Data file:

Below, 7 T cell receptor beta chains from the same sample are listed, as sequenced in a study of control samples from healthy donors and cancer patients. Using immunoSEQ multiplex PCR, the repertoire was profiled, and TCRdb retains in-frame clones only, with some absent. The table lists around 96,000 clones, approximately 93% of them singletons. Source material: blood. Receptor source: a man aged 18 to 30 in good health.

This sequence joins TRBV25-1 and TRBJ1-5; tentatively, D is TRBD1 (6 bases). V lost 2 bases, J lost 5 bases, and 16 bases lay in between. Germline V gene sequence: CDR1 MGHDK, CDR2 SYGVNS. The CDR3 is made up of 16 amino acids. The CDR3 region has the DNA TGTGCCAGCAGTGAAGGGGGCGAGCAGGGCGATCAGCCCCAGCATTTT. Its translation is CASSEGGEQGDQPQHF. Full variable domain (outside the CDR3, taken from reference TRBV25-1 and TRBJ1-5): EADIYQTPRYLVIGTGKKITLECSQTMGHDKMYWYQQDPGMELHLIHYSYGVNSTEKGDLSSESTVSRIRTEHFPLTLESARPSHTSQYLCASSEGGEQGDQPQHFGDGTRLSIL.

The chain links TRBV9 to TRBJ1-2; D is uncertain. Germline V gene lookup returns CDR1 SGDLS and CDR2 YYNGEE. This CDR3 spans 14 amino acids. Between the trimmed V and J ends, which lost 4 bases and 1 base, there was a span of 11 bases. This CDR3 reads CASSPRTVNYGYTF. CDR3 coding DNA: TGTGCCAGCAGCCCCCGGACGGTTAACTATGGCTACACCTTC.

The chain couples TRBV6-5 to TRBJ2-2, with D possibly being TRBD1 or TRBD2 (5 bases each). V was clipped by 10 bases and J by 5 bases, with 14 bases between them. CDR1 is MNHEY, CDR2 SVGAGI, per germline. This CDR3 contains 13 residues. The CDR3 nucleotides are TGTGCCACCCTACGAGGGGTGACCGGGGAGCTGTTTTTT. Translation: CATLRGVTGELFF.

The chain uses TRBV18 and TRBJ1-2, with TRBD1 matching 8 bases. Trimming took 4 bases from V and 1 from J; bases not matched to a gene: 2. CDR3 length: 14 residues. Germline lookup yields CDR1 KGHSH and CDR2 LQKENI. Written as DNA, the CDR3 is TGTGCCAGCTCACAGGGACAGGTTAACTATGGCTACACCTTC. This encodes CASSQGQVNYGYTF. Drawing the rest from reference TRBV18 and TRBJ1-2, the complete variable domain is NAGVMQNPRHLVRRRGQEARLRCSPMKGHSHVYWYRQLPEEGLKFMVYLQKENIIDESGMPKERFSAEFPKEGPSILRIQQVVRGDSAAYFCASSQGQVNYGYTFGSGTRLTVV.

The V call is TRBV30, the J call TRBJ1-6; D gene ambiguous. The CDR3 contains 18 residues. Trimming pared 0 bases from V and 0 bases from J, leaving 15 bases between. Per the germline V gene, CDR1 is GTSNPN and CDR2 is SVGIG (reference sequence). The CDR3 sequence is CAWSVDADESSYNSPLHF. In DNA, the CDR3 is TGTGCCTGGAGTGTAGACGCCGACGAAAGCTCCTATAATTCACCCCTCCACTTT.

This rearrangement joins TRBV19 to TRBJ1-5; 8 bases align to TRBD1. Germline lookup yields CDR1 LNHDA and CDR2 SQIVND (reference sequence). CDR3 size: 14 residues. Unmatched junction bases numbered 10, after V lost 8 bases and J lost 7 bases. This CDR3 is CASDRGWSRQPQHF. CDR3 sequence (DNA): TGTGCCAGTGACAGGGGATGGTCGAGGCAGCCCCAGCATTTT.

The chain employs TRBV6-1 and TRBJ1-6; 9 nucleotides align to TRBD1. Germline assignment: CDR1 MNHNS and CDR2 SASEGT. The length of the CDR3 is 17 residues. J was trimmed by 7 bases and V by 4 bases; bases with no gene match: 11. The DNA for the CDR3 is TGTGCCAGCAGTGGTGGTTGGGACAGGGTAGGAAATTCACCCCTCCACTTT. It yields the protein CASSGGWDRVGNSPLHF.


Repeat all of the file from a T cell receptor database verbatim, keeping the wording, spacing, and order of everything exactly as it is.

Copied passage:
Below, 7 T cell receptor beta chains from the same sample are listed, as sequenced in a study of control samples from healthy donors and cancer patients. Using immunoSEQ multiplex PCR, the repertoire was profiled, and TCRdb retains in-frame clones only, with some absent. The table lists around 96,000 clones, approximately 93% of them singletons. Source material: blood. Receptor source: a man aged 18 to 30 in good health.

This sequence joins TRBV25-1 and TRBJ1-5; tentatively, D is TRBD1 (6 bases). V lost 2 bases, J lost 5 bases, and 16 bases lay in between. Germline V gene sequence: CDR1 MGHDK, CDR2 SYGVNS. The CDR3 is made up of 16 amino acids. The CDR3 region has the DNA TGTGCCAGCAGTGAAGGGGGCGAGCAGGGCGATCAGCCCCAGCATTTT. Its translation is CASSEGGEQGDQPQHF. Full variable domain (outside the CDR3, taken from reference TRBV25-1 and TRBJ1-5): EADIYQTPRYLVIGTGKKITLECSQTMGHDKMYWYQQDPGMELHLIHYSYGVNSTEKGDLSSESTVSRIRTEHFPLTLESARPSHTSQYLCASSEGGEQGDQPQHFGDGTRLSIL.

The chain links TRBV9 to TRBJ1-2; D is uncertain. Germline V gene lookup returns CDR1 SGDLS and CDR2 YYNGEE. This CDR3 spans 14 amino acids. Between the trimmed V and J ends, which lost 4 bases and 1 base, there was a span of 11 bases. This CDR3 reads CASSPRTVNYGYTF. CDR3 coding DNA: TGTGCCAGCAGCCCCCGGACGGTTAACTATGGCTACACCTTC.

The chain couples TRBV6-5 to TRBJ2-2, with D possibly being TRBD1 or TRBD2 (5 bases each). V was clipped by 10 bases and J by 5 bases, with 14 bases between them. CDR1 is MNHEY, CDR2 SVGAGI, per germline. This CDR3 contains 13 residues. The CDR3 nucleotides are TGTGCCACCCTACGAGGGGTGACCGGGGAGCTGTTTTTT. Translation: CATLRGVTGELFF.

The chain uses TRBV18 and TRBJ1-2, with TRBD1 matching 8 bases. Trimming took 4 bases from V and 1 from J; bases not matched to a gene: 2. CDR3 length: 14 residues. Germline lookup yields CDR1 KGHSH and CDR2 LQKENI. Written as DNA, the CDR3 is TGTGCCAGCTCACAGGGACAGGTTAACTATGGCTACACCTTC. This encodes CASSQGQVNYGYTF. Drawing the rest from reference TRBV18 and TRBJ1-2, the complete variable domain is NAGVMQNPRHLVRRRGQEARLRCSPMKGHSHVYWYRQLPEEGLKFMVYLQKENIIDESGMPKERFSAEFPKEGPSILRIQQVVRGDSAAYFCASSQGQVNYGYTFGSGTRLTVV.

The V call is TRBV30, the J call TRBJ1-6; D gene ambiguous. The CDR3 contains 18 residues. Trimming pared 0 bases from V and 0 bases from J, leaving 15 bases between. Per the germline V gene, CDR1 is GTSNPN and CDR2 is SVGIG (reference sequence). The CDR3 sequence is CAWSVDADESSYNSPLHF. In DNA, the CDR3 is TGTGCCTGGAGTGTAGACGCCGACGAAAGCTCCTATAATTCACCCCTCCACTTT.

This rearrangement joins TRBV19 to TRBJ1-5; 8 bases align to TRBD1. Germline lookup yields CDR1 LNHDA and CDR2 SQIVND (reference sequence). CDR3 size: 14 residues. Unmatched junction bases numbered 10, after V lost 8 bases and J lost 7 bases. This CDR3 is CASDRGWSRQPQHF. CDR3 sequence (DNA): TGTGCCAGTGACAGGGGATGGTCGAGGCAGCCCCAGCATTTT.

The chain employs TRBV6-1 and TRBJ1-6; 9 nucleotides align to TRBD1. Germline assignment: CDR1 MNHNS and CDR2 SASEGT. The length of the CDR3 is 17 residues. J was trimmed by 7 bases and V by 4 bases; bases with no gene match: 11. The DNA for the CDR3 is TGTGCCAGCAGTGGTGGTTGGGACAGGGTAGGAAATTCACCCCTCCACTTT. It yields the protein CASSGGWDRVGNSPLHF.